Artist Study–Edouard Manet

Last year the subject of art didn’t receive a lot of attention.  Sure we did projects here and there.  Sister even participated, for a time, in an actual art class.  But the hassle of pulling out art supplies when there was already so much baby paraphernalia around just didn’t appeal to me and consequently, art fell by the wayside despite good intentions. 

This year I’m trying to be more intentional because the kids love art.  They like learning about the artists and talking about the paintings and they love the doing of art.  Since I have much less time to plan elaborate projects, this year we are working from the book, Discovering Great Artists: Hands-On Art for Children in the Styles of the Great Masters by MaryAnn F. Kohl and Kim Solga.  The idea of this book captured me as soon as I saw it.  The authors provide a bit of background on a given artist and then present a simple project in the style of that artist.  Such artistic styles as Renaissance, Romantic, Impressionist, Abstract, and Surrealist are represented along with a number of others and introduced, basically, in order of their occurrence in history.  We will tackle a new artist and project every third week and at this rate there is more than enough material for three school years worth of study.  Woohoo!  Art planning done for the next 3 years. 

This week we discovered Edouard Manet ~ our first in a series of impressionists.  (The book doesn’t begin with the impressionists, in fact it’s chronological from the 1300’s forward, but the advent of Impressionism better matched where we are in history so I chose to start there.)  Early in the week we talked about Manet himself and looked at a few of his paintings online.  The Google Art Project is awesome for this sort of thing because you can zoom in on many of the paintings and really get a sense of brushstrokes and color.  The two we looked at were  In the Conservatory  and The House at Rueil.

To see a greater variety of Manet artwork we looked here; focusing especially on his still life paintings since that is what our project would be based on.

Today was the day for actual artwork:  Still-Life in Melted Crayon.  Do to the “melted” nature of this project I chose to wait until the Littles were sleeping before proceeding though in the future I plan to include them as much as possible.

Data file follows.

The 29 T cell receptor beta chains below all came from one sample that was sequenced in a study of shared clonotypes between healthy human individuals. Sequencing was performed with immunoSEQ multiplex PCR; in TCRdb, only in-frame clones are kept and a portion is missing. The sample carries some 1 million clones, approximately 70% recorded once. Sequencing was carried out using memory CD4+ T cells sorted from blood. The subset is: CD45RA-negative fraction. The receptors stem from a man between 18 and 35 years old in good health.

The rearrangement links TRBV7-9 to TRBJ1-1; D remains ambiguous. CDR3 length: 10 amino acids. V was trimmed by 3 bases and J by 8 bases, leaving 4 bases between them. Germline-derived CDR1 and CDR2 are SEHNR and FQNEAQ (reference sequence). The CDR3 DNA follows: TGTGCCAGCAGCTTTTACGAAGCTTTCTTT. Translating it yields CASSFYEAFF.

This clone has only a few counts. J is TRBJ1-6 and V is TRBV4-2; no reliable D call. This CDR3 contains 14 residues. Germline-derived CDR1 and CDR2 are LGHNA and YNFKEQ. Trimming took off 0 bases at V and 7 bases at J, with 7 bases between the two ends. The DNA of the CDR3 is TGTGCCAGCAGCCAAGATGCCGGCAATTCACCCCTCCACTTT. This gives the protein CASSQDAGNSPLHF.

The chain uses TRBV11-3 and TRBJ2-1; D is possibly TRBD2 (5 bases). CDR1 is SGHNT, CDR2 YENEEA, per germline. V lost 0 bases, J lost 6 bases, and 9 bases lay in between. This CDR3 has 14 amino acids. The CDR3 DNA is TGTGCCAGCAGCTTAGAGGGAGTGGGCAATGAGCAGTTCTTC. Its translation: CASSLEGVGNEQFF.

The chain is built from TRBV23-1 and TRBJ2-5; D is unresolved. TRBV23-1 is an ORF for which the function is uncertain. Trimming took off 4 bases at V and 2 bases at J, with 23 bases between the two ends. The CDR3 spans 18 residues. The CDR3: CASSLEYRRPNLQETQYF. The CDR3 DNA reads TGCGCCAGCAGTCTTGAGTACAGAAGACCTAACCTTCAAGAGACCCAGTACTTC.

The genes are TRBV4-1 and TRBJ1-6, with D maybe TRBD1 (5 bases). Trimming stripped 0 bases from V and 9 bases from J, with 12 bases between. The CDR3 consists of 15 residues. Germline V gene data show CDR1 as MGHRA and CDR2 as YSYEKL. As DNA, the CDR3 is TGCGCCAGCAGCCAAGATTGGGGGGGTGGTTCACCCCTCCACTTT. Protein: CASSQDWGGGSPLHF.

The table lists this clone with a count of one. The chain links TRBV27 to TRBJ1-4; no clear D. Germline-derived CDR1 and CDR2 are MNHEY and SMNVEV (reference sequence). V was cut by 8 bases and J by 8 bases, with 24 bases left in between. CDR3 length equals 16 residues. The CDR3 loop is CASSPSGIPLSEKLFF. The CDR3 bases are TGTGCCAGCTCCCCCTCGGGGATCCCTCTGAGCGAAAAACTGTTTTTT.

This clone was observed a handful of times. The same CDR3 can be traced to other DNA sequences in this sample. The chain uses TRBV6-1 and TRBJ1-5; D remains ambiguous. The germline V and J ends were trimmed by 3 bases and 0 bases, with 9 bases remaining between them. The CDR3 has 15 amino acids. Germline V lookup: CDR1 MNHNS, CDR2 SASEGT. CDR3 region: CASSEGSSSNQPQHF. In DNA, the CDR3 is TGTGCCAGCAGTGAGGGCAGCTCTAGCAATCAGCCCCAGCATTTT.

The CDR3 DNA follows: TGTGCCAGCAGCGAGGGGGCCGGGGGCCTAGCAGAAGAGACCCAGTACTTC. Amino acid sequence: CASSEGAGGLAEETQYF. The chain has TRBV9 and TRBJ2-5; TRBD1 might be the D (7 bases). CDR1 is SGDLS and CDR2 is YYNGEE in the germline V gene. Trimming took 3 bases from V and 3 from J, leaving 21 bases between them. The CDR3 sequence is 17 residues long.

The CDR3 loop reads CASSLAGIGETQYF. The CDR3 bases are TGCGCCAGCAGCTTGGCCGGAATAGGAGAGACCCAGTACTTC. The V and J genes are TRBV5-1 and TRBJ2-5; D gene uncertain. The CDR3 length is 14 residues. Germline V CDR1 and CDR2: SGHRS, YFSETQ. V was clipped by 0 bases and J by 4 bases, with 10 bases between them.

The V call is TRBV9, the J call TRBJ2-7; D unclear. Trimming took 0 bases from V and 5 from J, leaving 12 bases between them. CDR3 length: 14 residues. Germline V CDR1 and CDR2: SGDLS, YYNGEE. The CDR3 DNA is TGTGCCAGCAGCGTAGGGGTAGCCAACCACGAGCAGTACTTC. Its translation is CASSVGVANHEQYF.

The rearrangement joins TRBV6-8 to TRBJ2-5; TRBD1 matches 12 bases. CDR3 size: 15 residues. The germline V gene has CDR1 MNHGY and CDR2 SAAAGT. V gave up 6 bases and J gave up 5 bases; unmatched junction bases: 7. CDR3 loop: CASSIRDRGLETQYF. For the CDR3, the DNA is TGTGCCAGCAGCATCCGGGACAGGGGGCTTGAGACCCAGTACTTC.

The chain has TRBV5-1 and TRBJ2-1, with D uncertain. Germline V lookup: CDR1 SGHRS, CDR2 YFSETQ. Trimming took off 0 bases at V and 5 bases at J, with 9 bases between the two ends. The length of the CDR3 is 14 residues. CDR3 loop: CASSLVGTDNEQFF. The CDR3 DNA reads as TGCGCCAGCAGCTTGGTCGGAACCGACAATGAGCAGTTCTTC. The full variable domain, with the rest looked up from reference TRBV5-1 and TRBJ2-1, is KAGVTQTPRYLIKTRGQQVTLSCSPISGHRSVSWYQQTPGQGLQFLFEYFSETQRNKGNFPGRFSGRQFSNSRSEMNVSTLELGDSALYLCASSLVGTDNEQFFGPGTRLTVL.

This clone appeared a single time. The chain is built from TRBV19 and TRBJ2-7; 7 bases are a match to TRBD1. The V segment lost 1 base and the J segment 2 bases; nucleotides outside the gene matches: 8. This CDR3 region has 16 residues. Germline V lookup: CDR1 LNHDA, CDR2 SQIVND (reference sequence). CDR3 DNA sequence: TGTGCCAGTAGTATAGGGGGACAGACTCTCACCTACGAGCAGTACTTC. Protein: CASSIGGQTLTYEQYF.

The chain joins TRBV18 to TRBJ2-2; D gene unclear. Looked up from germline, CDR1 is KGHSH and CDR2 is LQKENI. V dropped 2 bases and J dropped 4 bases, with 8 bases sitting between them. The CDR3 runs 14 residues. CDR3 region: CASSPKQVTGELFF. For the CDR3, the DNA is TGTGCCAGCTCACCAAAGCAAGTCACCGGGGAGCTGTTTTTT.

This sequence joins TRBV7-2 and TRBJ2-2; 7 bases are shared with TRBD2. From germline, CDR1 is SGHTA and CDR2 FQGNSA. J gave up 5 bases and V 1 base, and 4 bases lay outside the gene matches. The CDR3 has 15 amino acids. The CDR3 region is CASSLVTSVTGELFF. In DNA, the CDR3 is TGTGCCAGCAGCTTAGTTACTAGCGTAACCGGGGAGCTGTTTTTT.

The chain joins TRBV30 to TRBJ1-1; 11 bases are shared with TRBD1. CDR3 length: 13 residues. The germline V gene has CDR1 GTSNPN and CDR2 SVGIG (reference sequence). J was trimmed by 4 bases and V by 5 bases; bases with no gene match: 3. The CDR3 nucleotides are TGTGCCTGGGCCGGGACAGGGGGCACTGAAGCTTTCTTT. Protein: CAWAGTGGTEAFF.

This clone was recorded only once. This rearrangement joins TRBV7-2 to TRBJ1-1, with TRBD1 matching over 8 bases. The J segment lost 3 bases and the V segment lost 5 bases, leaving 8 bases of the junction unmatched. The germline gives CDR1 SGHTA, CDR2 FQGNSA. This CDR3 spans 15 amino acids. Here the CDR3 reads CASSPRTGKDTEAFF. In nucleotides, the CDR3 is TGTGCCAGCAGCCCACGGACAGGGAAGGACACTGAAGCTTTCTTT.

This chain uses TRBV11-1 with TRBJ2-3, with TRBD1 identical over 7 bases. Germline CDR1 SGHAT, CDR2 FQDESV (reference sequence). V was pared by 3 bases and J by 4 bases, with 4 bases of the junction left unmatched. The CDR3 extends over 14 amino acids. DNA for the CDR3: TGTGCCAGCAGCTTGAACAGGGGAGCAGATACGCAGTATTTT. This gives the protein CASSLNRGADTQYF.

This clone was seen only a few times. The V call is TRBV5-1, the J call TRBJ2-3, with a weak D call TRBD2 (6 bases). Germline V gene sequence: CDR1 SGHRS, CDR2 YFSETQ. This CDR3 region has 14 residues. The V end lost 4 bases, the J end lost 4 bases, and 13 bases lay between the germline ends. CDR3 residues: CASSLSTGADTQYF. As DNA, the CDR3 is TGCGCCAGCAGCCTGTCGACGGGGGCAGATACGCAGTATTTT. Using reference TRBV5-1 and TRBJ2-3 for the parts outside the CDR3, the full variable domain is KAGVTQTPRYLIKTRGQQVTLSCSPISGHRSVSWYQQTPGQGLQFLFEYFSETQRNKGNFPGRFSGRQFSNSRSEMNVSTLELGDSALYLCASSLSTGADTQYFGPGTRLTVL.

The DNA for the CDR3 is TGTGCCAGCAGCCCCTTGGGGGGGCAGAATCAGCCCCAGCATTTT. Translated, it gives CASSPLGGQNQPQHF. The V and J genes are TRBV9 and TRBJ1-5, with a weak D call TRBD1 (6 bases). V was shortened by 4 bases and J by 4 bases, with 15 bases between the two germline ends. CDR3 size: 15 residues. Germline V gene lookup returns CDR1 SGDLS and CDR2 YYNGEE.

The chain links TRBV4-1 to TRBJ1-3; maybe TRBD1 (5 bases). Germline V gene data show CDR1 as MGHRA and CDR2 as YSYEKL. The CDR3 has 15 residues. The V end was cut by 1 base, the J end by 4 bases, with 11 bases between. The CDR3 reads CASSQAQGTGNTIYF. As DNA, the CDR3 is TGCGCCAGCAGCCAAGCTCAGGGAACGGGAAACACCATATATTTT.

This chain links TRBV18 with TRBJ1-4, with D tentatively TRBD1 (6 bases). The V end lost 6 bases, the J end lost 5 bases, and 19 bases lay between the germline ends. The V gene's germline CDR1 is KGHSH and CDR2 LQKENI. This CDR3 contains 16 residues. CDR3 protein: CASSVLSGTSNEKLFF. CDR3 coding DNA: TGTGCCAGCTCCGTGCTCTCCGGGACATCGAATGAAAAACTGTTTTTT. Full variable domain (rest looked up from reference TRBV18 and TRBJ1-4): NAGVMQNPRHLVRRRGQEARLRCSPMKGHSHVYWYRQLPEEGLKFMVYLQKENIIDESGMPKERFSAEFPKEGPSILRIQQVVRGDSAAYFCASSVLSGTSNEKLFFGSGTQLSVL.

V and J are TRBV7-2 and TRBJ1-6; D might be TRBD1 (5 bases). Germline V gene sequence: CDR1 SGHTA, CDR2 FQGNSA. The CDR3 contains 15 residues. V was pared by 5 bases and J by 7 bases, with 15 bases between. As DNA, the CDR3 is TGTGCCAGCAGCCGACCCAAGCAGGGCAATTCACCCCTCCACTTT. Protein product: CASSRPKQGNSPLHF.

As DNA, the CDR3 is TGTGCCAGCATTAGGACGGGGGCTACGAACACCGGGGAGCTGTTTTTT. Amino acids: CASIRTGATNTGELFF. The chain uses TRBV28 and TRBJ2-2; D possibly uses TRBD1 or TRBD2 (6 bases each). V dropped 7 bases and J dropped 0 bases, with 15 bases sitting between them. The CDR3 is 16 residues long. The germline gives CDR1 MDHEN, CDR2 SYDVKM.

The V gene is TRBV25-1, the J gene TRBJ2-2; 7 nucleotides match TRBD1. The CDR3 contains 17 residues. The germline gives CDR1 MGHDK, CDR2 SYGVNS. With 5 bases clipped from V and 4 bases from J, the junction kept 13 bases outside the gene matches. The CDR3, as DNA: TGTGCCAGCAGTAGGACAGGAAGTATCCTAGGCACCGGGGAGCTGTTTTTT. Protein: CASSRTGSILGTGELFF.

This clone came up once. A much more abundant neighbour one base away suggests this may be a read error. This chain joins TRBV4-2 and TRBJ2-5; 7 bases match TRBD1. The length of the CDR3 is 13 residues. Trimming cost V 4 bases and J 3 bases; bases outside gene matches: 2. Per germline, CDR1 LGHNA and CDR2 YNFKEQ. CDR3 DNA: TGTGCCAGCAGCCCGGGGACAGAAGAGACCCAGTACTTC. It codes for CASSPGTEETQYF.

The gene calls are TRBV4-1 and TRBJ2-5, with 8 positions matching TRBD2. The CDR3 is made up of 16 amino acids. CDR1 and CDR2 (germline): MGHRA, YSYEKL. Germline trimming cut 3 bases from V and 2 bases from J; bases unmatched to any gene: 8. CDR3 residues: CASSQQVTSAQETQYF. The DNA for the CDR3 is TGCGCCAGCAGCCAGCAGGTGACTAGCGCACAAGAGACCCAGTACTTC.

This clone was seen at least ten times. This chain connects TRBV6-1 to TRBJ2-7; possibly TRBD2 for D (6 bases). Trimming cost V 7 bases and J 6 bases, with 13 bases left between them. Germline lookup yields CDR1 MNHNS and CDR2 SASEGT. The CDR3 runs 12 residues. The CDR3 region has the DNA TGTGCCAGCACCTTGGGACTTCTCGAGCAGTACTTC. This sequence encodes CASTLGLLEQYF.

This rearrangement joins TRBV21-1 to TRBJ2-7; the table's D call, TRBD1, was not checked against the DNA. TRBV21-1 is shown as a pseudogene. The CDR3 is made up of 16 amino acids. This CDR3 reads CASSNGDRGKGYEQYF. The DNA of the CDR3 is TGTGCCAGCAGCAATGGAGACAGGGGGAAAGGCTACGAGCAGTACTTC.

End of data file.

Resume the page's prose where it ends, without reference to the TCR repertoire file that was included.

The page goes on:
First I set up some still-life arrangements – (Actually, the first thing I did is cover my table in plastic.)


Unfortunately, real fruit was not available today.  Many thanks to Dora who let me raid her play kitchen for replacements.


Classic “Puppy on books” arrangement.  What’s that you say?  It’s not a classic?  Hmm, you’re probably not a “Dogs Playing Poker” fan either.


Next, we broke crayons into a muffin tin and placed them in the oven to melt. (The book said to use old broken crayons but we already used all ours up this summer on a different project so I got a new box of 24.)  It made waaay more paint than we actually needed so afterwards we let it cool and will store it away for another day. For painting rocks, perhaps?


Fortunately, we had 12 (one for each color) cheap brushes from watercolor kits long since used up.  If you don’t have this many then q-tips would make a good substitute.


Whatever you use be prepared to throw it out afterward or save it to do this project again.  They won’t be good for much else.


We practiced our technique on plain paper before starting our actual paintings.  I recommend using a heavyweight paper because I noticed later that the test papers began to curl.  Oh, one more thing – that’s an electric griddle in the front there.  We covered it with foil and placed our muffin tin on it to keep the wax melted while we worked.

The results:


Brother’s Puppy


Sister’s Puppy


Sister’s Fruit Basket


and my attempt.

Our favorite part about this was the textures it produced.  So fun to feel the paintings once they cooled.

Let me know if you try this.  I’d love to see how it turns out!


2 thoughts on “Artist Study–Edouard Manet

  1. That’s neat! Sometimes I wish I had more than one kid at home… having only one really bites for projects like this because it feels like so much more effort for a smaller product. Must get over that feeling…

  2. Pingback: This Simple Life » Blog Archive » Artist Study ~ Claude Monet

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